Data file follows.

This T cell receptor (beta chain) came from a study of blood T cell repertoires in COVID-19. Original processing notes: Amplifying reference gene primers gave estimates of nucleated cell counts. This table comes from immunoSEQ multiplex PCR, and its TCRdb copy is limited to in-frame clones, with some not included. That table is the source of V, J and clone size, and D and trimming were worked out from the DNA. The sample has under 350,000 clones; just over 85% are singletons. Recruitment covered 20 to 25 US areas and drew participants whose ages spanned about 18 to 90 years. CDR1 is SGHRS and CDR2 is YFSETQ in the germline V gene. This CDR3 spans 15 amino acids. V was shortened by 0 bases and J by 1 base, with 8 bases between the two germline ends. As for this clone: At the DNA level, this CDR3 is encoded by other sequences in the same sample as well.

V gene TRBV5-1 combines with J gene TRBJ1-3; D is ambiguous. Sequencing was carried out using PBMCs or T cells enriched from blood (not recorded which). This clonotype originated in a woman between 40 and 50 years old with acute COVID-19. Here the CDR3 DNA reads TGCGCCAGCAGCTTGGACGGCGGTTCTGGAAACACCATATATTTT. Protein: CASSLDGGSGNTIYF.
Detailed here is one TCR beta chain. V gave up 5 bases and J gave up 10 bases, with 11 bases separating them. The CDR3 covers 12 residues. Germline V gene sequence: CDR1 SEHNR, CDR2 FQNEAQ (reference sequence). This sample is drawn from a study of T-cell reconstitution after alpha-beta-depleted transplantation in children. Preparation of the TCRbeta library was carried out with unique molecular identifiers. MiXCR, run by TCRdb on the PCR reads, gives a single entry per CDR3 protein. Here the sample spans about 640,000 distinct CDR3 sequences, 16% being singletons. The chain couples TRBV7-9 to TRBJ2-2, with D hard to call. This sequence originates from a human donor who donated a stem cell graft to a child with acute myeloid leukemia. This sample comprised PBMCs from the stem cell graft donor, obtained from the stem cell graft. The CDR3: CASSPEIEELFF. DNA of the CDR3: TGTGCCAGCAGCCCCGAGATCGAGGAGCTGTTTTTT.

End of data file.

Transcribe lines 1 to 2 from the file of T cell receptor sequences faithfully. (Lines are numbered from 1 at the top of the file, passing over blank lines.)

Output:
This T cell receptor (beta chain) came from a study of blood T cell repertoires in COVID-19. Original processing notes: Amplifying reference gene primers gave estimates of nucleated cell counts. This table comes from immunoSEQ multiplex PCR, and its TCRdb copy is limited to in-frame clones, with some not included. That table is the source of V, J and clone size, and D and trimming were worked out from the DNA. The sample has under 350,000 clones; just over 85% are singletons. Recruitment covered 20 to 25 US areas and drew participants whose ages spanned about 18 to 90 years. CDR1 is SGHRS and CDR2 is YFSETQ in the germline V gene. This CDR3 spans 15 amino acids. V was shortened by 0 bases and J by 1 base, with 8 bases between the two germline ends. As for this clone: At the DNA level, this CDR3 is encoded by other sequences in the same sample as well.

V gene TRBV5-1 combines with J gene TRBJ1-3; D is ambiguous. Sequencing was carried out using PBMCs or T cells enriched from blood (not recorded which). This clonotype originated in a woman between 40 and 50 years old with acute COVID-19. Here the CDR3 DNA reads TGCGCCAGCAGCTTGGACGGCGGTTCTGGAAACACCATATATTTT. Protein: CASSLDGGSGNTIYF.